VOGUE Australia, October 2019 (PDF) (LINK)
Meet the cleanfluencers, the latest wave of social media stars who are swapping micro-dresses for microfibre cloths and entertaining millions of followers by turning daily domestic duties into addictive content.
When Adelaide-based domestic organisation blogger Iryna Federico replied to an interview request from Vogue, her response was typically on brand. “Whatever time you like. My only plan is to make cupcakes,” she wrote over email. Federico’s Instagram account, @fromgreatbeginnings, may resemble that of any lifestyle blogger – a sea of storage box excellence, stark white interiors and flawless food pics. But look closer and you’ll notice something different. Tap into her stories and you’re met with a whir of hypnotic domestic cleaning tutorials showing off how that stark whiteness got so white, what her washing machine gunk filter looks like, and how she makes the inside of her kettle sparkle.
Federico (who boasts a following of 86,000 on Instagram, 22,000 on Facebook and 18,000 as part of a home organisation Facebook group) is classified a ‘cleanfluencer’, a new type of content creator quite literally sweeping through social media. They are the antithesis of the high-flying influencer stereotype, but the epitome of domestic perfection. They self-style, they do their own chores and organise their home to a militant degree. But unlike others who hide behind Photoshop, Federico and her cohort show the wizard behind the curtain. Their front door is always open, and not because they want you to see their selfie mirror, but because they want to show you how they clean their toilets.
One of the first of her kind to gather momentum in Australia, Federico's home is brand-new and sheen-heavy. Her garage is pristine, her wardrobe, boutique-like; even her ‘junk cupboard’ is crystallised home porn. The pièce de résistance? A pastel coloured, co-ordinated pantry filled with matching and KitchenAid appliances, a coffee station, co-ordinated boxes and what she calls her ‘command centre’: framed to-do lists she uses to keep track of her chores with a whiteboard marker.
As it turns out, the 28-year-old has a day job at an aerospace engineering company and wouldn’t usually be baking at midday on a weekday. When Vogue finally catches up with Federico, she’s just gone on leave and in the middle of a preflight cleaning session, which later results in a dizzying Olympic-level scrubbing-spree posted to her Instagram stories that includes every chore she can think of (and the kitchen sink). “It was all my husband’s idea,” she says of her From Great Beginnings blog, launched three years ago. “When we were building our house, I planned out every cupboard, down to the pantry. I wanted it to look like a candy shop,” she says, laughing. “As I was organising, he kept encouraging me to blog it all. I was like: ‘Oh, who would care about this?!’” A year later, Federico caved. She launched her website, finished the pantry, posted a photo of it to a Facebook group while seeking advice and then … fame.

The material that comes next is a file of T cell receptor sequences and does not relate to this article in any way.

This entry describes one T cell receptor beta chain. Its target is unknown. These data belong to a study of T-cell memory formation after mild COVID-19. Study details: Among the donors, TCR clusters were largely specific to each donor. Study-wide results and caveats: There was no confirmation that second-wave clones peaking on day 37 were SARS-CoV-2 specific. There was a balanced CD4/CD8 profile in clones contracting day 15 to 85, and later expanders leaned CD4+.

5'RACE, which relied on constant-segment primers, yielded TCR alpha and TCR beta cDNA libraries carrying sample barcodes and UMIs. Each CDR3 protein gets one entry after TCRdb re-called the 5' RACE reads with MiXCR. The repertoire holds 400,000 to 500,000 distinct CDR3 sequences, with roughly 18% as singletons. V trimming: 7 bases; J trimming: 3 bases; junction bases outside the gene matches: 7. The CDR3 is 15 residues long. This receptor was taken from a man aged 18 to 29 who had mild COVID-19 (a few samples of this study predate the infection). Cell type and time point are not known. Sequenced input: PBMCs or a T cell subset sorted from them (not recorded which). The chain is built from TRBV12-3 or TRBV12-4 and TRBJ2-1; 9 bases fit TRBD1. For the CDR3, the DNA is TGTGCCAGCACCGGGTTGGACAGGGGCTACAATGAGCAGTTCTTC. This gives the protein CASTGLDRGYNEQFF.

“It just blew up – people went a bit crazy,” she says with a laugh. “I am so surprised at how many people care about cleaning. I grew up in a family of six, so this is just what we were always taught. My mum would have killed me if I had left a wet towel on the floor.” Aside from her motivating cleaning how-tos, Federico shares chemical-free domestic product recipes, project ideas and do-it-yourself hacks. Most recently she replicated her household budgeting, cleaning and organisational systems in the form of e-books, aiming to help her followers master their life admin like a pro. “I hear from a lot of people who struggle to take control of their own homes,” she says. “That’s why I started the Facebook group. I thought it could be a space where like-minded people could ask questions, share solutions or just show off their spaces.”
In Australia, the Instagram cleanfluencer is still a little-known category, and Facebook is where most of the domestic online community gathers, still holding a candle to Netflix’s Tidying Up with Marie Kondo, which became a worldwide phenomenon earlier this year. Here, the most passionate chatter occurs in the groups focussed on levelling-up budget home purchases, like Ikea Hackers (410,000 members) and Kmart Hacks & Décor (244,000 members). These pages are so popular, they even have parody accounts, the fiercest being Kmart Unhacks & Roasts (125,000members), which reposts the most polarising stylistic undertakings with a snarky Joan Rivers-like candour.